A British satellite, designed to test out ways to clean up debris in space, just successfully ensnared a simulated piece of junk in orbit using a big net. On Sunday, September 16th, the vehicle, known as the RemoveDEBRIS satellite, deployed its onboard net, which then captured a nearby target probe that the vehicle had released a few seconds earlier. The demonstration shows that a simple idea like a net may be an effective way to clean up all the material orbiting Earth.
The RemoveDEBRIS satellite is meant to try out numerous different methods for cleaning up space junk, which has become a growing problem ever since we started launching rockets into orbit. Thousands of dead, uncontrollable objects linger in orbit, including defunct satellites, spent launch vehicles, and other pieces of debris that have come off other spacecraft. And all of this junk is moving fast, at upwards of 17,000 miles per hour. The more debris we have in orbit, the higher the chance that these pieces might collide at break-neck speeds, creating even more debris that could pose a threat to other spacecraft.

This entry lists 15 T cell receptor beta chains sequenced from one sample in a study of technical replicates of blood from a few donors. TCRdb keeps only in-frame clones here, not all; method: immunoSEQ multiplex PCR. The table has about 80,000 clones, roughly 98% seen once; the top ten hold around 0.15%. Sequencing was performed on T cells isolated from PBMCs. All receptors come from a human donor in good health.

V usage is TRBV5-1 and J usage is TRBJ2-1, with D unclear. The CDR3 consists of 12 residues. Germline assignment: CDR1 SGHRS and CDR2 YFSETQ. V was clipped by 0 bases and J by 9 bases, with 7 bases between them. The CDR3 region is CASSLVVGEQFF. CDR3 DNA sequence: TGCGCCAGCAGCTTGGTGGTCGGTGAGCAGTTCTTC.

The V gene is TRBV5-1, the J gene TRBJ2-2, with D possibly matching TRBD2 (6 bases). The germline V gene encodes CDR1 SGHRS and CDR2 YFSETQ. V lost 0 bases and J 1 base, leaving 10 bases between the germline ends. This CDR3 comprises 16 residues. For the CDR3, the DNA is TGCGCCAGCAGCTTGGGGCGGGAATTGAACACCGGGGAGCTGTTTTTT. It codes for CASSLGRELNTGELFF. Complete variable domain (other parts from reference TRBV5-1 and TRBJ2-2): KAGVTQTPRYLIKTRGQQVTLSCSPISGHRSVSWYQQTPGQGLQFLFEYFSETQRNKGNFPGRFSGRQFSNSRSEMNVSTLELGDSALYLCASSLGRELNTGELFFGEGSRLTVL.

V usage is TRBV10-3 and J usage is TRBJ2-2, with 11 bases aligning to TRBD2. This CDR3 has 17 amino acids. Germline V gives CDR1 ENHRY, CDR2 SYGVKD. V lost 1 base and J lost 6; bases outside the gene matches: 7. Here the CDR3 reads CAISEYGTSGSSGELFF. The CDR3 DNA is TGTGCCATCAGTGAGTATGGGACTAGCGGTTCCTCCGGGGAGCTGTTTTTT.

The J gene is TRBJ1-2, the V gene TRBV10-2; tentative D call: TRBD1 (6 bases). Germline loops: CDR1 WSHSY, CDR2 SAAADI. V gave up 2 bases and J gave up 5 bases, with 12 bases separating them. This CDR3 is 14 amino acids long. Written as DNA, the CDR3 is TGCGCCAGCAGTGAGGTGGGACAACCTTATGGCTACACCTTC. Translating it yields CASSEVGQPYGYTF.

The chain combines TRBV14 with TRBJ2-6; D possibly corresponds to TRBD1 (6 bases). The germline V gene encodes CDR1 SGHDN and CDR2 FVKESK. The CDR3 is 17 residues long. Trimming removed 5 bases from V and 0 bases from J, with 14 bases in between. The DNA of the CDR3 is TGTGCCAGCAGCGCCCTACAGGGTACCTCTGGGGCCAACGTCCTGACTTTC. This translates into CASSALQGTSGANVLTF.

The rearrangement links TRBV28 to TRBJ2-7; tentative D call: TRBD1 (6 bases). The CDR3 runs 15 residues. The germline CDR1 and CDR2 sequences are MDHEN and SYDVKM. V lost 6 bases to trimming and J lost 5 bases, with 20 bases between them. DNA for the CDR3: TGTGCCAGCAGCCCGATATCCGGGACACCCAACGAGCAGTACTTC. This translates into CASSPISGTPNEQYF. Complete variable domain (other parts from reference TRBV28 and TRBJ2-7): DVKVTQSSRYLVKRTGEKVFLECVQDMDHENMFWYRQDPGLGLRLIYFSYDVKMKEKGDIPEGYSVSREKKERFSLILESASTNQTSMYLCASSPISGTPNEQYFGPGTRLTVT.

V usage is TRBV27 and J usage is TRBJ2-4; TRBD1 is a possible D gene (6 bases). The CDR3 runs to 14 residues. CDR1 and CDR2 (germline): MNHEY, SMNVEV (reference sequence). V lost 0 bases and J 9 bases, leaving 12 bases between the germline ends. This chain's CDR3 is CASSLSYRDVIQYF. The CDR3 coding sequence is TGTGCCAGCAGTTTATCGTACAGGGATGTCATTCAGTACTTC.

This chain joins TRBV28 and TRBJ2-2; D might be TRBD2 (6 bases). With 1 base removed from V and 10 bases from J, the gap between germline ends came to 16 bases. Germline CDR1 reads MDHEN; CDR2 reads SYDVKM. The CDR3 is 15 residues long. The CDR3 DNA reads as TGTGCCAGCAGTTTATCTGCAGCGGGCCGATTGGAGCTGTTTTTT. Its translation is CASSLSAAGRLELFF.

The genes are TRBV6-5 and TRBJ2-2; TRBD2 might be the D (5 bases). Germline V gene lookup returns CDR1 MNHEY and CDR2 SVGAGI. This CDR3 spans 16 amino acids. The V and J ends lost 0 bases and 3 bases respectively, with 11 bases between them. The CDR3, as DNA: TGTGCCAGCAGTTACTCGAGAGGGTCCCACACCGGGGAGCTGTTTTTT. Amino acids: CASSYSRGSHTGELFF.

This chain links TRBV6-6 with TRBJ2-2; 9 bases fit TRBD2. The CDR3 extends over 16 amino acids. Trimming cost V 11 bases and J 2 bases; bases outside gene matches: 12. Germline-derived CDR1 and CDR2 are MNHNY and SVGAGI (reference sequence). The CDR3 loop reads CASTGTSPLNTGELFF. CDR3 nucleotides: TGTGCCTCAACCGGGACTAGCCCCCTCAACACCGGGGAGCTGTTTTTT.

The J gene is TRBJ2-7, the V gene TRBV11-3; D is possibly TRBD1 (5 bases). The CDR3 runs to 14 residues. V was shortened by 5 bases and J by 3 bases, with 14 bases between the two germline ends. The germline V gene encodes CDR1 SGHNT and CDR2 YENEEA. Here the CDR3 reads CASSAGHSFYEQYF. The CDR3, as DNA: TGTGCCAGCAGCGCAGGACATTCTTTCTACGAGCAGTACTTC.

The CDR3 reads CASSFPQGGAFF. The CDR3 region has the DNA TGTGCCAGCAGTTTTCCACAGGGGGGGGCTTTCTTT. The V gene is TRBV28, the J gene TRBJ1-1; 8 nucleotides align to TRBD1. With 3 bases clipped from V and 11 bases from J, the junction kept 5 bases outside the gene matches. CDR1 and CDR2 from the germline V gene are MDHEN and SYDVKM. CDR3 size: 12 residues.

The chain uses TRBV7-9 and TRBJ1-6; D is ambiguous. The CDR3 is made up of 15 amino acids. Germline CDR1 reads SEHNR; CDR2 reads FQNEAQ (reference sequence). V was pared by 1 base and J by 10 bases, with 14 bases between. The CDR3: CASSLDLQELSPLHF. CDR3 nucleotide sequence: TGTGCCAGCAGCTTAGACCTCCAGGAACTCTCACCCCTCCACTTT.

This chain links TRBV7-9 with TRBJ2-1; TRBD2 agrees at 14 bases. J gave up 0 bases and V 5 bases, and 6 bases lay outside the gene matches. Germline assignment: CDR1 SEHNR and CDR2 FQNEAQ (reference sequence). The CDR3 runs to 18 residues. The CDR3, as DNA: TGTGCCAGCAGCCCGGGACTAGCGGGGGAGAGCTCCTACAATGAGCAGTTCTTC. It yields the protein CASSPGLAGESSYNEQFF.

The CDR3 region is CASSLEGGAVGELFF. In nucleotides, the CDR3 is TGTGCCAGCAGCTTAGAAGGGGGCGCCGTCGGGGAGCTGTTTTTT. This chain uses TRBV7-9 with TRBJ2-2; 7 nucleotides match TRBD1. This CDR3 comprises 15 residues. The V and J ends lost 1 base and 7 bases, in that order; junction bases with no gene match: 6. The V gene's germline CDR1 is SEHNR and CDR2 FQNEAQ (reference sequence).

The idea behind the net is relatively simple: capture a piece of material and then drag it down to Earth’s atmosphere, where it will burn up. To see if this idea could work, RemoveDEBRIS was equipped with a small standardized satellite known as a CubeSat, which it deployed on Sunday. The tiny satellite drifted outward and then inflated a balloon to increase its overall size (in order to represent a larger, more realistic piece of debris). Once the CubeSat was more than 20 feet away, the RemoveDEBRIS vehicle then shot out its net. Masses at the edges of the net wrapped around the target to make sure it didn’t break free from the snare.
the months ahead, RemoveDEBRIS will deploy a thin sail that will do exactly this and ultimately take the satellite out of orbit. But before that happens, the vehicle will first try out its onboard harpoon. Soon, RemoveDEBRIS will deploy a flat target that will extend outward from the spacecraft. Quickly afterward, it will fire its harpoon and attempt to strike the target. The test is meant to demonstrate another way of capturing spacecraft.
Additionally, RemoveDEBRIS is equipped with special cameras and LIDAR technology that could also be used to image space debris and help with navigation. It’s all meant to show that these tools could be used to clean up real defunct satellites someday.
“If the demonstration is successful, we will learn a lot of useful stuff,” Aglietti said. “Then the idea is there will be real missions to capture a real piece of debris.” Such space junk-capturing satellites will need to have thrusters on board so that they can catch up with the fast-moving debris. But Aglietti hopes RemoveDEBRIS will inspire confidence that these methods are practical. “We think it will be a good stepping stone to prove that the building blocks of space debris removal are viable,” he said.